The first time I walked into Amir Browder’s gallery/boutique, Homme D.C., located on the bottom floor of 52 O St. NW, I was struck by how much Browder’s idea-turned-into-reality ran counter to everything I had seen in D.C. up to that point. Talk to anyone from outside of D.C. and smart money would be on the assumption that most (if not all) people still think the D.C. art scene begins and mostly ends with the conglomerate of national museums and a few private spatterings. And to be frank, it’s hard to blame people who think that. D.C.’s evolution into a cosmopolitan hub of culture has been uneven to put it lightly; for every new restaurant or high-rise apartment, much less attention is paid to creating a welcoming environment for an artistic community; the same artistic community necessary to revitalize the city’s voice muffled by gentrification and development plans akin to a shitty SimCity game.
“City officials have their own idea of what art is and what artists are supposed to look like and how art is supposed to presented,” Browder says. “There are way too many stigmas coming from people who aren’t in the community; let the artists be the artists, let them create, and allow art to come from many different forms.”
The beauty of Homme D.C. is how effortless it feels. Nothing feels forced, every detail—from the white brick wall to the grassy ferns on the ceiling—feels nature, feels lived in. More importantly, Homme D.C. feels like Amir Browder, a man with D.C. in his blood on a journey that started with an introduction to high-fashion at the age of 16.
“Back when I was 16-years-old I started to really get into fashion and brands like Versace and Moschino all because of the hip hop scene,” Browder recounts. “Biggie and all those guys were all talking about that type stuff so as a hip hop guy I thought ‘Okay, this looks pretty cool.’”
While Browder’s journey proves that serendipity, hard work, and sacrifice are often inseparable, it also serves as an example of how D.C.’s artists and curators are creating a community uniquely theirs. Starting with his initial gallery at the Anacostia Art Center in 2014, flowing through his Homme D.C. retail kiosk at Ronald Reagan Washington National Airport in 2017, and arriving at his redesigned gallery at 52 O St. NW, Browder has always seen himself as part of something greater than one person. “Even with the space in Anacostia,” Browder says. “I wanted to create something that served as a platform for emerging artists.”
Homme D.C. is also a reminder that whoever is in charge of art programs or development in the D.C. government is doing a poor job. Places like this should not be relegated to single digits. Curators like Browder give a voice to our city espousing the power of creativity, the power of art, and the power of building an identity espousing both. Browder admits D.C. is different—”D.C. is a place where you have to do your research before you get here. I don’t think you can just come to DC and ‘figure it out.’”—he also acknowledges something at the heart of our art community: “..artists in the city are trying to form a community instead of more divisions…you have to respect the culture of DC first; once people see that you’re giving the city the respect it deserves people will roll with you.”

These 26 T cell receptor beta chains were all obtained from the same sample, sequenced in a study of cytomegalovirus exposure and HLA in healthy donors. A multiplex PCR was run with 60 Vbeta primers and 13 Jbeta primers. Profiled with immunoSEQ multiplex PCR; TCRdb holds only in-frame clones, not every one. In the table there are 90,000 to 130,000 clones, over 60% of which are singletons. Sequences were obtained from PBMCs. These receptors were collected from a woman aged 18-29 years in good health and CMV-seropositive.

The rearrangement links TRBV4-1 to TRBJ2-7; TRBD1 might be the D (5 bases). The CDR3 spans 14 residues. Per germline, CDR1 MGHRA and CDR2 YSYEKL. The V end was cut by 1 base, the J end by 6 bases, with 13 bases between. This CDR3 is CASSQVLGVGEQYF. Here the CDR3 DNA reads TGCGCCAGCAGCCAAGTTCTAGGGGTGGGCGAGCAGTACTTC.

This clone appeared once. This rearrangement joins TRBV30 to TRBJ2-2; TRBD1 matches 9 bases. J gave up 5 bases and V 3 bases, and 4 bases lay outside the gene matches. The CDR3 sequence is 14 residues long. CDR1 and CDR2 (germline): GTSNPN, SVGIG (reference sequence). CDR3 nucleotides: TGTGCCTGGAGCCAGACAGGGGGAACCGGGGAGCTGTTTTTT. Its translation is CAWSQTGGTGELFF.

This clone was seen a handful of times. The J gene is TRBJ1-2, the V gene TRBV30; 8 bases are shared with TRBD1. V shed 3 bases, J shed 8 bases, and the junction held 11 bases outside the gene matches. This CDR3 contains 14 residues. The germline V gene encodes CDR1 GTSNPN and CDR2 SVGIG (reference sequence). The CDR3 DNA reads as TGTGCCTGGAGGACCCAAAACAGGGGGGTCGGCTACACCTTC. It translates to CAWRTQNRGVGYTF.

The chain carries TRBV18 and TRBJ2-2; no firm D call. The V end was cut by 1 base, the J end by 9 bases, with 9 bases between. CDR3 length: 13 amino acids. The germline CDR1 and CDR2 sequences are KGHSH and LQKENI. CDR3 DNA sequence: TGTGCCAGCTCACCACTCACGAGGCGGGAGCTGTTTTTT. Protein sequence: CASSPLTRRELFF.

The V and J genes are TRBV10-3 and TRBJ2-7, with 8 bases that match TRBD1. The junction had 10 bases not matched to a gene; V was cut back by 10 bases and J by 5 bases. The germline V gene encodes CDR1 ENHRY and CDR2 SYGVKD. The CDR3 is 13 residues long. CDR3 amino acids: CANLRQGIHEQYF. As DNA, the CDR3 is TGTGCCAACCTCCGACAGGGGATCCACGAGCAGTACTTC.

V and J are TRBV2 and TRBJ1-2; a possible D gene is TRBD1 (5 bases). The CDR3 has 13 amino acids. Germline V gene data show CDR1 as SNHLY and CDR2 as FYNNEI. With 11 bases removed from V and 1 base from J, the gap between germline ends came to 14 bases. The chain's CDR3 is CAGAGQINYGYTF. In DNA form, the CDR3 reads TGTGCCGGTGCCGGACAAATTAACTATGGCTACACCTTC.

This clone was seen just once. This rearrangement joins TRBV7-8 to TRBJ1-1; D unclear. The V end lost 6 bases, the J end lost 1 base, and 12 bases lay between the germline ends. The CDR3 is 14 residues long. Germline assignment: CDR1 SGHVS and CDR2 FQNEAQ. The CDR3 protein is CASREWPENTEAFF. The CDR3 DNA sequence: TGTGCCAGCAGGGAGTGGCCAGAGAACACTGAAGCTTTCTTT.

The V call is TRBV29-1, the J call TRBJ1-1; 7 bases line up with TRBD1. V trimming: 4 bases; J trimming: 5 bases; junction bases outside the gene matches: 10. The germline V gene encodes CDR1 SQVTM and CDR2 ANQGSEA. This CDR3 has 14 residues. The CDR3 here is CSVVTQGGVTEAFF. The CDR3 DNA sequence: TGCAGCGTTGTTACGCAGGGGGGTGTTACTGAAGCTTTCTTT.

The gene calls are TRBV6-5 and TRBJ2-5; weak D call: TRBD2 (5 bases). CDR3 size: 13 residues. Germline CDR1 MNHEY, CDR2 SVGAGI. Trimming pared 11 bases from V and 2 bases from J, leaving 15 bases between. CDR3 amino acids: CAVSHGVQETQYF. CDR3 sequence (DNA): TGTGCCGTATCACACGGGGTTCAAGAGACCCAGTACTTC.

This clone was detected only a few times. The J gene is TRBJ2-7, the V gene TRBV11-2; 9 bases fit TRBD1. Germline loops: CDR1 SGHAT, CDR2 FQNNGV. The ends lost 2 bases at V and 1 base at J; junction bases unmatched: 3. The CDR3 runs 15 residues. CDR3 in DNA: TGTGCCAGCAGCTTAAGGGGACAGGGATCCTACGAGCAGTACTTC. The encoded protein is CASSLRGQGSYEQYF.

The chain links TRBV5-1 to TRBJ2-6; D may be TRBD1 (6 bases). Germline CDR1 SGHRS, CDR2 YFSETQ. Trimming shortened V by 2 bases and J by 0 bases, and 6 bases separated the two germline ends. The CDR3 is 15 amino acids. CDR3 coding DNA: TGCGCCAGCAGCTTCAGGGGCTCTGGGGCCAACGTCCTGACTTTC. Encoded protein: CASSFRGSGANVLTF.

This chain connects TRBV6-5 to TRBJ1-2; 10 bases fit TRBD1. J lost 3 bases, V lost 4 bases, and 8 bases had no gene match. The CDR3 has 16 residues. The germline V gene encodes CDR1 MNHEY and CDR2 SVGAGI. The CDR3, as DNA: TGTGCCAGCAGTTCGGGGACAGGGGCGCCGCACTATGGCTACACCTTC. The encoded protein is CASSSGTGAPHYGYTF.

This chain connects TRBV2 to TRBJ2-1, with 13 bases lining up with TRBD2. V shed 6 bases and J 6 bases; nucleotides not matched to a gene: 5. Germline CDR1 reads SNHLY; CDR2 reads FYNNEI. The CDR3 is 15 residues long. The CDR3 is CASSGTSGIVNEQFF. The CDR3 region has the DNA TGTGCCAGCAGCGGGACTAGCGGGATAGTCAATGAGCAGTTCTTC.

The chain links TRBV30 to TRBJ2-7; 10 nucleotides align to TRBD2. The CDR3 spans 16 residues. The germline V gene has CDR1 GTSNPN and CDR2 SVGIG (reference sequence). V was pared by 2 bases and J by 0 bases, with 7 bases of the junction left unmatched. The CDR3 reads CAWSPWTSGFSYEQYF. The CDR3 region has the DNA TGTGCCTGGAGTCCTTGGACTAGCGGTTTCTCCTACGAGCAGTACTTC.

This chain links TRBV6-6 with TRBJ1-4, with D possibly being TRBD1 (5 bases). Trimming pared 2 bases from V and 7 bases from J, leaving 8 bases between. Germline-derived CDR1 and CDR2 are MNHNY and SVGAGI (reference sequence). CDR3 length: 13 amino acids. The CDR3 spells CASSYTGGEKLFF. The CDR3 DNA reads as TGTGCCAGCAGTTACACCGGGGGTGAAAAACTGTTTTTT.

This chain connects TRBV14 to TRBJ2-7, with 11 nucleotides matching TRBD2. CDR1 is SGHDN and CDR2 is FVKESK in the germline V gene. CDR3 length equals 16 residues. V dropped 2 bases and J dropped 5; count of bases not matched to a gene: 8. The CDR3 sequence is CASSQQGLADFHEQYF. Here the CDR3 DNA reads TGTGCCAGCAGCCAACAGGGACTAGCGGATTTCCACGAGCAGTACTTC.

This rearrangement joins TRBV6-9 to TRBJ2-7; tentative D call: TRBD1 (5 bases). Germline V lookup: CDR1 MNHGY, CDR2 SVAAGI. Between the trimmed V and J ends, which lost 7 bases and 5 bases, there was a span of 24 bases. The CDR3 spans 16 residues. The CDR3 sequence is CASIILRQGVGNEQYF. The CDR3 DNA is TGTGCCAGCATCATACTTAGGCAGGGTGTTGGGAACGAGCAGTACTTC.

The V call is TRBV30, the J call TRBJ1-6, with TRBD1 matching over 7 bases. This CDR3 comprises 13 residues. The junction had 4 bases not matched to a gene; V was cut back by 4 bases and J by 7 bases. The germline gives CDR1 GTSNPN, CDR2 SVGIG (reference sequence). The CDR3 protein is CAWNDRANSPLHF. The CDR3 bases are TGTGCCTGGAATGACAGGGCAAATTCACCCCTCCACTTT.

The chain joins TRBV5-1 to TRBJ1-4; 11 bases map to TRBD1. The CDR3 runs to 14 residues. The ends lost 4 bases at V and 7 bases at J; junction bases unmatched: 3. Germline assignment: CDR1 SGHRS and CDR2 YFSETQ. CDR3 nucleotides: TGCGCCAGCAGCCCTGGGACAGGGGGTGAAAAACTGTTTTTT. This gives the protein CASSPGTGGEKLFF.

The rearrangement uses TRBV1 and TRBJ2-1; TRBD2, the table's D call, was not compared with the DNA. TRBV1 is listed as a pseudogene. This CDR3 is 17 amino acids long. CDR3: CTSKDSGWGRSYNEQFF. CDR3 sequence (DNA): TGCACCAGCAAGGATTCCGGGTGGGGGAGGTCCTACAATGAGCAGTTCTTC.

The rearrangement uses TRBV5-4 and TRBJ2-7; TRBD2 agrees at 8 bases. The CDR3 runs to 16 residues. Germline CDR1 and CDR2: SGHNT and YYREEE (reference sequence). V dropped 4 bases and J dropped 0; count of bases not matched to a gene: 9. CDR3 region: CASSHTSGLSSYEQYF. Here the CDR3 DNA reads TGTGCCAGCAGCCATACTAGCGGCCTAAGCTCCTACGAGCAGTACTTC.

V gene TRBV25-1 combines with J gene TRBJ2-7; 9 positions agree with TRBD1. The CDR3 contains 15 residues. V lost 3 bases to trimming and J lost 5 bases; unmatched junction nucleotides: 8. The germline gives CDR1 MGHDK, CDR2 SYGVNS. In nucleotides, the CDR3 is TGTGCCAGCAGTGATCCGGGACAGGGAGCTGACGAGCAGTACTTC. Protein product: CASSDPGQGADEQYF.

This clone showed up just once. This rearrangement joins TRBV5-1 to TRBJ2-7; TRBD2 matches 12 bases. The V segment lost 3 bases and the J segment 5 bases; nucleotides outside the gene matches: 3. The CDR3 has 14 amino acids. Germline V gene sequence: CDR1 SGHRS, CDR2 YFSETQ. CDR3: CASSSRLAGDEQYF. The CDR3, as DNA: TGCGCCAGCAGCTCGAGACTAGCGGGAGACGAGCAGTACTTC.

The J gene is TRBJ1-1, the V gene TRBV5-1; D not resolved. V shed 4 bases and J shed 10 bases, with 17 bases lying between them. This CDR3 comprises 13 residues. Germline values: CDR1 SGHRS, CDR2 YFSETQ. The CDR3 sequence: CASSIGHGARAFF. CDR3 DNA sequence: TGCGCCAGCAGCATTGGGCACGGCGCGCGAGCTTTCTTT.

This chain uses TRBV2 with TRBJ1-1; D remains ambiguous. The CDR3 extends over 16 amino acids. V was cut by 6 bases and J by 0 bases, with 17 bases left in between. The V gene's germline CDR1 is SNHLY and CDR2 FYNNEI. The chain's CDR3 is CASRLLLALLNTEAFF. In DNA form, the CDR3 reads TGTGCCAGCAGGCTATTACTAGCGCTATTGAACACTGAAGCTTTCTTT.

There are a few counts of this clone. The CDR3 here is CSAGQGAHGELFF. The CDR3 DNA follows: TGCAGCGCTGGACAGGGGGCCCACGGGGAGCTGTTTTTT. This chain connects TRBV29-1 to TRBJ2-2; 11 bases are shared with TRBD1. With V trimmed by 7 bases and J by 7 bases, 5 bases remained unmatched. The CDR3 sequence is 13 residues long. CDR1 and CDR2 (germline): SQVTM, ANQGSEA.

Visit Homme D.C. at 52 O Street NW and check out Homme D.C. on Instagram at @homme_dc
Brightest Young Things: How did Homme DC come to be?
AMIR: Back when I was 16-years-old I started to really get into fashion and high brands like Versace and Moschino all because of the hip hop scene. Biggie and all those guys were all talking about that type stuff so as a hip hop guy I thought “Okay, this looks pretty cool.” At the point, I already had some sense of fashion, but I didn’t know anything about those brands.
BYT: That kind of sounds similar to how kids are getting into high-end sneaker fashion now.
Amir: Yea, I remember being at the Pentagon City Mall in 1996 and seeing this guy come through with one of those Versace leather jackets with the Medusa on the back. I remember saying to my friend [Marcus] who was with me, “What the hell is that?” And him saying it was Versace and it cost nearly $1,000. Ever since that time, I started to really look at items like that not because of the price, but because they looked cool. That summer I bought my first Versace shirt in Georgetown for like $100 and witnessed first-hand the quality of something that well-made. The moment really caused me to immerse myself in fashion and take seriously not only high-end brands but also brands that were still relatively unknown.